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Due to environmental concerns (very cold winters) humans are concentrated into a few large cities all around the world; smaller isolated settlements die out quickly. These cities would form the basis for nations, and each nation would usually be composed of only one city. A typical city would span many dozens of kilometers in radius and be self sufficient at least during the winter. These cities are, of course, built around rivers, lakes, and other high concentrations of important natural resources such as coal and forests for heating, iron for making tools and building and whatever other resources a city would need. Resources found farther out would have to have temporary camps and operate at a high output during the summer to make up for lost time during winter. If two city-states went to war against each other how would these wars play out? Massive multi-year sieges or would the enemy city be ignored altogether in favor of gobbling up the natural resources on their territory? Keep in mind that it is an unspoken rule of sorts that armies don't really fight each other during winter and instead focus on their own survival, I imagine this would make sieges difficult.

The period of technology I am focusing on would be late 19th century so there would be fairly modern artillery, bolt action rifles, early machine guns, etc.

Edit: It is not impossible to keep an army alive in the field during winter granted you have properly prepared and are well supplied, however don't even consider doing any kind of mobile warfare during the winter months.

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  • $\begingroup$ This question seems to be implicitly referencing a particular setting/scenario. Please provide links or make the setting more explicit. $\endgroup$ Commented Apr 29, 2022 at 20:04
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    $\begingroup$ Warfare is a very broad and complicated thing. It's also something that is highly dependent upon the goals of the belligerents. As such it's pretty hard to make meaningful statements about how it will change without knowing who's going to war with who, their capabilities, and what they hope to achieve by doing so.. $\endgroup$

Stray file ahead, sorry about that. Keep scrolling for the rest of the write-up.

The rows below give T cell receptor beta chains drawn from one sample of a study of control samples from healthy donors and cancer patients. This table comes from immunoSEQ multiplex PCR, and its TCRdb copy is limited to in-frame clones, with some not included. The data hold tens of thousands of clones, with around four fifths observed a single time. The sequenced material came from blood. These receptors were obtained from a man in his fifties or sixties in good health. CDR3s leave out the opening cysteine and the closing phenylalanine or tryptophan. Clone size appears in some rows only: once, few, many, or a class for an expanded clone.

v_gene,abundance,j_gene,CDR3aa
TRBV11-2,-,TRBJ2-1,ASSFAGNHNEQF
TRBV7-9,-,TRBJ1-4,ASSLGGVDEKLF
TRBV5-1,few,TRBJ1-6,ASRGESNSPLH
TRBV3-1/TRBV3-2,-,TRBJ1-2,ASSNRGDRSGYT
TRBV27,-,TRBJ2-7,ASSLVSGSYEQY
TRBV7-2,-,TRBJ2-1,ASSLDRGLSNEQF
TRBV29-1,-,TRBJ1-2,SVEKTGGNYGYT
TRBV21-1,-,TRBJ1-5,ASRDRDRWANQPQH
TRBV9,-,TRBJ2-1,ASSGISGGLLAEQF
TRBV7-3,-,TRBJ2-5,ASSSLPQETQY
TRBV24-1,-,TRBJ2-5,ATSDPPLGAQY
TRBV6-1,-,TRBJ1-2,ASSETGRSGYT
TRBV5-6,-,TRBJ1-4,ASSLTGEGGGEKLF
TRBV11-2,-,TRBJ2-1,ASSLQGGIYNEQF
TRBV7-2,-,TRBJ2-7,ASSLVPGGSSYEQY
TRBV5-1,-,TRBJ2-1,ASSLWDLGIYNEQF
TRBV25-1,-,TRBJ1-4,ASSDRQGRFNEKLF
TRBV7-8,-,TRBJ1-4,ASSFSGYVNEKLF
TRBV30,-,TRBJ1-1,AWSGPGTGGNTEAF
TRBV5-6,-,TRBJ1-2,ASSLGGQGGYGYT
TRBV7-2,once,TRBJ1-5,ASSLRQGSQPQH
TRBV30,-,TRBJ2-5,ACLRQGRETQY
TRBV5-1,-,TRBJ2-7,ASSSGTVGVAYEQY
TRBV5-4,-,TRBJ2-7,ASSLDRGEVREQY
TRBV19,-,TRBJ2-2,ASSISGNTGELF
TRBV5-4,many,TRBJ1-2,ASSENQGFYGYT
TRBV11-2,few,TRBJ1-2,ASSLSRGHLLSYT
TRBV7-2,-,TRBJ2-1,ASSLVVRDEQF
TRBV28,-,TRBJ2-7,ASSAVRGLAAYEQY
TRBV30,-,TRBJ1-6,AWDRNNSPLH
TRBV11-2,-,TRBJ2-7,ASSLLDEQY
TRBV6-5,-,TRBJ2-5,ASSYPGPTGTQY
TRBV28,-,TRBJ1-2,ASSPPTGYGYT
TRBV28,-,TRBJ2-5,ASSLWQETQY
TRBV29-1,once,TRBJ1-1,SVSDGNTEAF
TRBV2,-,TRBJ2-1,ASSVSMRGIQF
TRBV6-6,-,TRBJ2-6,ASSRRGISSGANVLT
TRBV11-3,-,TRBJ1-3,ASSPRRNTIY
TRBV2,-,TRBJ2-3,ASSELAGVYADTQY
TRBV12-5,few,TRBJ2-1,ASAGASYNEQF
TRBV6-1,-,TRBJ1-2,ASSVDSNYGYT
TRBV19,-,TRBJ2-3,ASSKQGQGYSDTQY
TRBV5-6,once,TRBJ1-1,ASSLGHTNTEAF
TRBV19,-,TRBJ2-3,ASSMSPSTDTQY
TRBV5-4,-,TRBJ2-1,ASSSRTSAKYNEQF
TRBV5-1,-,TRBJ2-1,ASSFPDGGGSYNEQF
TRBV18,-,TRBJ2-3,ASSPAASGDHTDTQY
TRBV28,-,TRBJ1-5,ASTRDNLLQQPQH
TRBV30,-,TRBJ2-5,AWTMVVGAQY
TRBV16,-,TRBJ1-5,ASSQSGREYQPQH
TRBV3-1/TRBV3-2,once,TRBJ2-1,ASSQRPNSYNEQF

– sphennings
    Commented Apr 29, 2022 at 20:13
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    $\begingroup$ The Mongols managed to keep (very) mobile armies in the field and wage war very successfully during the Russian winters in the 13th century. The point being is that it is important to understand how cold are those cold winters, and why is it that after thousands of years of progress they still cannot move around in winter. $\endgroup$
    – AlexP
    Commented Apr 29, 2022 at 22:21
  • $\begingroup$ @AlexP Seasons on this world dont come from axial tilt, it comes from the eccentricity of its orbit around the parent star. Winters there put any record breaking winter in sibreia to shame, it gets so cold that you start getting dry ice in the extreme upper latitudes. Some of the coldest cities have average winter temperatures of -70C, remember that is an average number, not a definitive low. $\endgroup$
    – Boo Radley
    Commented Apr 29, 2022 at 23:24

3 Answers 3

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Cultural Homogeneity, Logistics & Transportation, and The Spring Race:

At first I was skeptical of your planned society, and I think it would still be a bit more dispersed than you think (especially with 19th century tech), but I have family that lived in rural Saskatchewan, and they left their farms every winter to move to town. So while I think there would be more cities than you think, I'll go with it.

There are a number of factors in such a world that could significantly affect war in your world.

  • CULTURE: First, with everyone in the country retreating to a central city every winter and living together in cramped quarters, there will be a considerable amount of cultural homogeneity caused by this. People from very disparate parts of the country will share food, language, customs, and intermarry to a much greater degree than in our 19th century world. "Local" people will have a strong national and cultural sense, so capturing populations will be very problematic. Similarly, people in a village just miles away from a foreign nation may have more in common with people on the other side of the empire than those just a few miles away.
  • LOGISTICS: For a system like this, with so few cities, there will need to be a very powerful central government with a massive and efficient bureaucracy. This move in population will represent a centralization of all food collection and storage, a stockpiling of vast resources, and an insanely large and efficient transportation network to facilitate the shifting back and forth of not only all the people of the country, but all the livestock and valuables as well. The concentration of population will mean an efficient sanitation system and extremely advanced medical system to deal with all the diseases spread as every sick person in the country is regularly shipped to the same destination with all the healthy people. Policing will need to be very robust as every criminal in the nation comes together every year with all the valuables in transit.